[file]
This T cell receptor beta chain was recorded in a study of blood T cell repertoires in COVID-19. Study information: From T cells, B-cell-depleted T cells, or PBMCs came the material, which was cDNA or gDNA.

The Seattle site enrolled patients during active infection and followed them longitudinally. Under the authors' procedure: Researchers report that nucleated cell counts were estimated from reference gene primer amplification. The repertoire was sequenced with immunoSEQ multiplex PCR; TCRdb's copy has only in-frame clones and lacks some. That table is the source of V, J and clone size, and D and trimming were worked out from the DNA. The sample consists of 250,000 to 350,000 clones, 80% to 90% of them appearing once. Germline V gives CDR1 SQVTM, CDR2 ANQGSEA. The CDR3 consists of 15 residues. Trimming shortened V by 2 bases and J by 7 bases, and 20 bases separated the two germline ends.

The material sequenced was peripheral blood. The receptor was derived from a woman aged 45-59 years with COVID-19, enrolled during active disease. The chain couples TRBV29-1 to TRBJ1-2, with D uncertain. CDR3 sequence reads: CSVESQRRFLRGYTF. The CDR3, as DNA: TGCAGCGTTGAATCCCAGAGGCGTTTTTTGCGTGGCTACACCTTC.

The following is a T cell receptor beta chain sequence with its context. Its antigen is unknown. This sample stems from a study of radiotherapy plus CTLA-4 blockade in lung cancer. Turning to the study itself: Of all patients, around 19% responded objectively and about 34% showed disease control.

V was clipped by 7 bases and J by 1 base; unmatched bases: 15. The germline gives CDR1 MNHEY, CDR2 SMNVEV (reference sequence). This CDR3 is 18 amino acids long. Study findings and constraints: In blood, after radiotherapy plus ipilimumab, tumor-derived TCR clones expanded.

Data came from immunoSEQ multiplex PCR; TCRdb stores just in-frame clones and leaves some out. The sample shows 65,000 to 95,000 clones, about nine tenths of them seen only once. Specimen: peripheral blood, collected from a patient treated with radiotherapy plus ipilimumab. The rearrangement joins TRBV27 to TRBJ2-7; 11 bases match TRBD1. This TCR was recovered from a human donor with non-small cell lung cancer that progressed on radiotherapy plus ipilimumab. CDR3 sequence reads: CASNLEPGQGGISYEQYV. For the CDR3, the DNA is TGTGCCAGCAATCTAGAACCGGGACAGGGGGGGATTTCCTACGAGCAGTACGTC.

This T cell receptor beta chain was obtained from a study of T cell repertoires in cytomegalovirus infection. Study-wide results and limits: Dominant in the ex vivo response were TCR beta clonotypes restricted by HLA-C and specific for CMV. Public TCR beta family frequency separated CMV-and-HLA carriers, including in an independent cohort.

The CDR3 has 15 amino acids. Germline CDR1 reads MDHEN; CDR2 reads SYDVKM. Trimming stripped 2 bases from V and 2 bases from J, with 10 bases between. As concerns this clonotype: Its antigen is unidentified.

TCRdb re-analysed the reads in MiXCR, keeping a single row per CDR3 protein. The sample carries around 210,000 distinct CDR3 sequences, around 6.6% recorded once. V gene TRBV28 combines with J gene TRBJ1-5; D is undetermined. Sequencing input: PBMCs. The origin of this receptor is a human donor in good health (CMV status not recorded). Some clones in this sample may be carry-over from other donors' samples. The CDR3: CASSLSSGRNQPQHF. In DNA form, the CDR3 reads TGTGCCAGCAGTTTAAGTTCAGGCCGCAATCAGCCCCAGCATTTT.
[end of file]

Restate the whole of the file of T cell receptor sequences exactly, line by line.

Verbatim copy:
This T cell receptor beta chain was recorded in a study of blood T cell repertoires in COVID-19. Study information: From T cells, B-cell-depleted T cells, or PBMCs came the material, which was cDNA or gDNA.

The Seattle site enrolled patients during active infection and followed them longitudinally. Under the authors' procedure: Researchers report that nucleated cell counts were estimated from reference gene primer amplification. The repertoire was sequenced with immunoSEQ multiplex PCR; TCRdb's copy has only in-frame clones and lacks some. That table is the source of V, J and clone size, and D and trimming were worked out from the DNA. The sample consists of 250,000 to 350,000 clones, 80% to 90% of them appearing once. Germline V gives CDR1 SQVTM, CDR2 ANQGSEA. The CDR3 consists of 15 residues. Trimming shortened V by 2 bases and J by 7 bases, and 20 bases separated the two germline ends.

The material sequenced was peripheral blood. The receptor was derived from a woman aged 45-59 years with COVID-19, enrolled during active disease. The chain couples TRBV29-1 to TRBJ1-2, with D uncertain. CDR3 sequence reads: CSVESQRRFLRGYTF. The CDR3, as DNA: TGCAGCGTTGAATCCCAGAGGCGTTTTTTGCGTGGCTACACCTTC.

The following is a T cell receptor beta chain sequence with its context. Its antigen is unknown. This sample stems from a study of radiotherapy plus CTLA-4 blockade in lung cancer. Turning to the study itself: Of all patients, around 19% responded objectively and about 34% showed disease control.

V was clipped by 7 bases and J by 1 base; unmatched bases: 15. The germline gives CDR1 MNHEY, CDR2 SMNVEV (reference sequence). This CDR3 is 18 amino acids long. Study findings and constraints: In blood, after radiotherapy plus ipilimumab, tumor-derived TCR clones expanded.

Data came from immunoSEQ multiplex PCR; TCRdb stores just in-frame clones and leaves some out. The sample shows 65,000 to 95,000 clones, about nine tenths of them seen only once. Specimen: peripheral blood, collected from a patient treated with radiotherapy plus ipilimumab. The rearrangement joins TRBV27 to TRBJ2-7; 11 bases match TRBD1. This TCR was recovered from a human donor with non-small cell lung cancer that progressed on radiotherapy plus ipilimumab. CDR3 sequence reads: CASNLEPGQGGISYEQYV. For the CDR3, the DNA is TGTGCCAGCAATCTAGAACCGGGACAGGGGGGGATTTCCTACGAGCAGTACGTC.

This T cell receptor beta chain was obtained from a study of T cell repertoires in cytomegalovirus infection. Study-wide results and limits: Dominant in the ex vivo response were TCR beta clonotypes restricted by HLA-C and specific for CMV. Public TCR beta family frequency separated CMV-and-HLA carriers, including in an independent cohort.

The CDR3 has 15 amino acids. Germline CDR1 reads MDHEN; CDR2 reads SYDVKM. Trimming stripped 2 bases from V and 2 bases from J, with 10 bases between. As concerns this clonotype: Its antigen is unidentified.

TCRdb re-analysed the reads in MiXCR, keeping a single row per CDR3 protein. The sample carries around 210,000 distinct CDR3 sequences, around 6.6% recorded once. V gene TRBV28 combines with J gene TRBJ1-5; D is undetermined. Sequencing input: PBMCs. The origin of this receptor is a human donor in good health (CMV status not recorded). Some clones in this sample may be carry-over from other donors' samples. The CDR3: CASSLSSGRNQPQHF. In DNA form, the CDR3 reads TGTGCCAGCAGTTTAAGTTCAGGCCGCAATCAGCCCCAGCATTTT.